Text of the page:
1 Turun linna - the Turku castle - built in the 14th century
2 Walking in the castle courtyard
3 A model of what the castle may have looked like in the 14th century
4 The king's state room, where the king stayed while visiting Turku.
5 The youths' quarters, which was originally built for the king's sons.
6 A window and seats in the youths' quarters.
7 Names (and coat-of-arms) of important visitors written on the wall of a room used to house visitors. The texts are written using a Gothic script that was used until the mid-1600s.
8 The castle entrance hall
9 The castle church
10 The original church was destroyed during WW II but has been restored to its original form with the help of old photographs.
11 The king's hall, originally the duke's hall until the 1770s.
12 The courtyard seen through a window
13 "Nothing but death will part us"
14 Spiral staircases were built so that they could only be climbed in a clockwise direction which made it difficult for a right-handed attacker to use his sword hand.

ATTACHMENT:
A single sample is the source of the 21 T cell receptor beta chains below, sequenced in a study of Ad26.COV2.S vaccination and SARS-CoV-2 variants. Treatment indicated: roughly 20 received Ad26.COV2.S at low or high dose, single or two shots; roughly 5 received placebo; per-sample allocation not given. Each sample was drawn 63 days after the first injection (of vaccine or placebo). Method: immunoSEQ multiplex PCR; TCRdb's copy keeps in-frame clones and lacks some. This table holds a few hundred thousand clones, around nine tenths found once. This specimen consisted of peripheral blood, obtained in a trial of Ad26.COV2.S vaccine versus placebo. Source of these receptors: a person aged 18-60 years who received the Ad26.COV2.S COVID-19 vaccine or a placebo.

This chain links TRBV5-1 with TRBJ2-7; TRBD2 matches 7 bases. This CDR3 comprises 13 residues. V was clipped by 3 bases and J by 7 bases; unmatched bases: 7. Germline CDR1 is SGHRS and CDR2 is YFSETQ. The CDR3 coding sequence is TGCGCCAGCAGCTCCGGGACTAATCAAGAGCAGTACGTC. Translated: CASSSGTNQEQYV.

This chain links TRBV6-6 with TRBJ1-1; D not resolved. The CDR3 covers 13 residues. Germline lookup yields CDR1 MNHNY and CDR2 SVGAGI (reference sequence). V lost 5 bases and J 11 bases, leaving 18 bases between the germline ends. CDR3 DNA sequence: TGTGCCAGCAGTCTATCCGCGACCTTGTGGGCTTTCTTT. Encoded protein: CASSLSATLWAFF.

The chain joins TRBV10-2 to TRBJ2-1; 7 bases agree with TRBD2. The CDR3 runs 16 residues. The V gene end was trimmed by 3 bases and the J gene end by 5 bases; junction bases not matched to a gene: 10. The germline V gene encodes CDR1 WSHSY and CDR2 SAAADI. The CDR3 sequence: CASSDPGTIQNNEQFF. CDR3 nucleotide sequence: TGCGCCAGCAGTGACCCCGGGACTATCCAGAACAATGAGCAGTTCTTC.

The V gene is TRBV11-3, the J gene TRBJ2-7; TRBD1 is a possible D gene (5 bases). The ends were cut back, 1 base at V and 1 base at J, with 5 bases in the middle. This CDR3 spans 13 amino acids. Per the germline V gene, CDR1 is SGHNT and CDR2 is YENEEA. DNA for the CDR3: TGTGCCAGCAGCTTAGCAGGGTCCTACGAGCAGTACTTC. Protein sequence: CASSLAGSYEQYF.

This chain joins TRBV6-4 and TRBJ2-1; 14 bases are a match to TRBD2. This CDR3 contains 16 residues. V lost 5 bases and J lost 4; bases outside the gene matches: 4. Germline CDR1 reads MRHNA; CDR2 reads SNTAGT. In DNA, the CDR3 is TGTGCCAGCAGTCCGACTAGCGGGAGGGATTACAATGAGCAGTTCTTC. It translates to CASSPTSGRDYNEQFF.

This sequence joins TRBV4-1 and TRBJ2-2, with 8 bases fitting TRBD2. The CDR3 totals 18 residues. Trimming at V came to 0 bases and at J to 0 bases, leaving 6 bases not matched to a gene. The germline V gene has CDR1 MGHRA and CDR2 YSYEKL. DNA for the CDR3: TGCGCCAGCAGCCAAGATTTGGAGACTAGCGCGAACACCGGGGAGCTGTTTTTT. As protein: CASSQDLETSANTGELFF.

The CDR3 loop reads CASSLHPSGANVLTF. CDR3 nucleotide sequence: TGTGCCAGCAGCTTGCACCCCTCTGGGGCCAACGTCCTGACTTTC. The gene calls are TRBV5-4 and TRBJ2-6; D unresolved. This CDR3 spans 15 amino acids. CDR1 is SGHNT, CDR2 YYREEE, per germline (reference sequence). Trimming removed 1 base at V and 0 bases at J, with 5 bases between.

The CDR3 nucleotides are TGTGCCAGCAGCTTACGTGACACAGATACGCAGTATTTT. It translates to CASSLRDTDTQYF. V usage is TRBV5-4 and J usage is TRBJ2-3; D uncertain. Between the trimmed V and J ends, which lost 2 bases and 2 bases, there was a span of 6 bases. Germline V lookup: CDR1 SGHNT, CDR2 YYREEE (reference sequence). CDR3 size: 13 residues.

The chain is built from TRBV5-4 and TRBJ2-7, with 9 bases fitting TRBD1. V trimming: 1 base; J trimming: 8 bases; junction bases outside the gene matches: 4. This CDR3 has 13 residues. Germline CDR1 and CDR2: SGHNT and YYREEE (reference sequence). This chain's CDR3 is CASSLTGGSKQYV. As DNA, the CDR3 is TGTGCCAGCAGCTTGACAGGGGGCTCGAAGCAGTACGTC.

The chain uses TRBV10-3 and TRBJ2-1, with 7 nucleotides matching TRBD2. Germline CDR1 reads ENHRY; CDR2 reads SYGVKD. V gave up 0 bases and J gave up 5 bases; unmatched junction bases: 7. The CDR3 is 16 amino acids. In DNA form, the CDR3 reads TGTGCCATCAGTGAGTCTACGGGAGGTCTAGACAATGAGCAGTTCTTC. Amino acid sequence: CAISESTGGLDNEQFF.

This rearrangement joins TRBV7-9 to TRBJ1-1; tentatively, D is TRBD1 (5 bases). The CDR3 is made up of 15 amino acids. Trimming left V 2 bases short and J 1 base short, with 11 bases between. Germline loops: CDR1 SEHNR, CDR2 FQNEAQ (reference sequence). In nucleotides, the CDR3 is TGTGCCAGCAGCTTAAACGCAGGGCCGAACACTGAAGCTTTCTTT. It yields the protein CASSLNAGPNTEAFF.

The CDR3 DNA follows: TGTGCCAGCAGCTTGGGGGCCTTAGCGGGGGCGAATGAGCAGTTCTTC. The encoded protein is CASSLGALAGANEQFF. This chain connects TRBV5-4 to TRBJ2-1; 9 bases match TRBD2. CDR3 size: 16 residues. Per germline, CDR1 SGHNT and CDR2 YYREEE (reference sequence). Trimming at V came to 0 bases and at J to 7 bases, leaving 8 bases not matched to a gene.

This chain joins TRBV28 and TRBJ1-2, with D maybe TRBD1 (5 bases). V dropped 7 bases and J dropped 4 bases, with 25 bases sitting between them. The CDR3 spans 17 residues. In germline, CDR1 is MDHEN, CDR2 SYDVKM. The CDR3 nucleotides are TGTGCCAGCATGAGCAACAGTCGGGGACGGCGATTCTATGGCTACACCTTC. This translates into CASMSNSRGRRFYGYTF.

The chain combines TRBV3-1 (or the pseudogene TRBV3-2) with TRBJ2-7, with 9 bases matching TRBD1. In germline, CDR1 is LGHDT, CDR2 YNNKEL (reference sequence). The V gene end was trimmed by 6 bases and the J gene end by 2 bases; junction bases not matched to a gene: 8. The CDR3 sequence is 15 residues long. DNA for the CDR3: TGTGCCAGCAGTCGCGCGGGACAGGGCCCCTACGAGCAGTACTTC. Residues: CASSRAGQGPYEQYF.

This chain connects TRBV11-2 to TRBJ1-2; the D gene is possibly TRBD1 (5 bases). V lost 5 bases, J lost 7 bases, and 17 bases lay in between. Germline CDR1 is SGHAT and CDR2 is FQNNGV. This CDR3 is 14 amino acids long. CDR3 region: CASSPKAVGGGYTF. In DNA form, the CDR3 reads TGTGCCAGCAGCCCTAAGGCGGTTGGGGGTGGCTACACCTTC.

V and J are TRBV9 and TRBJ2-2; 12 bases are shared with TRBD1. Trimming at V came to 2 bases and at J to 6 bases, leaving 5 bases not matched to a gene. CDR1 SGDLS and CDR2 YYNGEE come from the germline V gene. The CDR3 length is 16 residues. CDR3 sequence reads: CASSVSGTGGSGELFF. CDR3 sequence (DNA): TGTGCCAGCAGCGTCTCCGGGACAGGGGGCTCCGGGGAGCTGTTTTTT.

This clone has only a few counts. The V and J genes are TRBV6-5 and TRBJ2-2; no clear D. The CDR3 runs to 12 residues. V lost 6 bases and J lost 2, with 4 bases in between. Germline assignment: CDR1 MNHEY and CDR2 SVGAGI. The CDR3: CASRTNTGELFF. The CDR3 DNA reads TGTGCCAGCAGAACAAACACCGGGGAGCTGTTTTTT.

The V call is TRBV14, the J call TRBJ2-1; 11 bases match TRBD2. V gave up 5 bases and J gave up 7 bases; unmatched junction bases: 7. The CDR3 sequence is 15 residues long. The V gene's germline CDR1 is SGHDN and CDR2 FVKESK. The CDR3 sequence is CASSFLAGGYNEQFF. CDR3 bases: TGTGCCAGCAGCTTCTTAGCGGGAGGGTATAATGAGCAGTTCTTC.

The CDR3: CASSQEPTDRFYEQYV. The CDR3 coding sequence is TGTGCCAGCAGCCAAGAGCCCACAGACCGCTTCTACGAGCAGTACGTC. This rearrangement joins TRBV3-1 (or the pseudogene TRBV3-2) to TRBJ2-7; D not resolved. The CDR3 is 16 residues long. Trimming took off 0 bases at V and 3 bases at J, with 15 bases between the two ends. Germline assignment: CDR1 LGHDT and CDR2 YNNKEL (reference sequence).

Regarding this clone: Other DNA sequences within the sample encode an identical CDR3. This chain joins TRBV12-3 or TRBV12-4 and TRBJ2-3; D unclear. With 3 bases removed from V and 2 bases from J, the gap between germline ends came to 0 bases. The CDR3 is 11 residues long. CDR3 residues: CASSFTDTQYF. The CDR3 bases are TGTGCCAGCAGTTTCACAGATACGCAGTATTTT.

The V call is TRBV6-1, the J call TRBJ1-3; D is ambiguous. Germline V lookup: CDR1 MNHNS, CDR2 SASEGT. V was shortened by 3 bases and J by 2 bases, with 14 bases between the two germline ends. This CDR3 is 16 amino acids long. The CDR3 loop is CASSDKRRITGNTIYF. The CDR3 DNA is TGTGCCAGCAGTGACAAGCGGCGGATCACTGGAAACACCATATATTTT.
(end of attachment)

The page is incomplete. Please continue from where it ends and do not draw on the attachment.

15 The silver vault, located at the top of the western tower, was the storage place for the castle's valuables.
16 View out the window in the silver vault
17 A Lego model of the Turku castle
18 The castle aways had cells, but larger parts of it were used as a prison particularly during the 19th century.
20 The main castle seen from the courtyard
22 Maarian kirkko in Turku
23 The gate into the church yard
24 "Vaivaisukko" at the gate of the church. These kinds of usually wooden statues of injured war veterans were common at churches and were used for collecting donations for the assistance of the poor. The text above the figure is from Proverbs 19:17.
25 Inside the church, which is from the early 15th century
26 The altar artwork is from the 15th century.
29 Looking towards the altar from the organ loft. The original artwork in the church was added by the builders of the church who weren't necessarily trained in art, and the end result is rather interesting.
30 In this image a monk is stepping out from a church.
31 Ships appear several times in the ceiling - they were an important part of life as Turku is a harbor town.
33 Images of the devil were also included in the artwork. These, however, were not considered appropriate for church art and were covered up until the 20th century.
34 Saint Hubertus (the patron saint of hunters, mathematicians, opticians and metalworkers) is to the left of center with his long horn.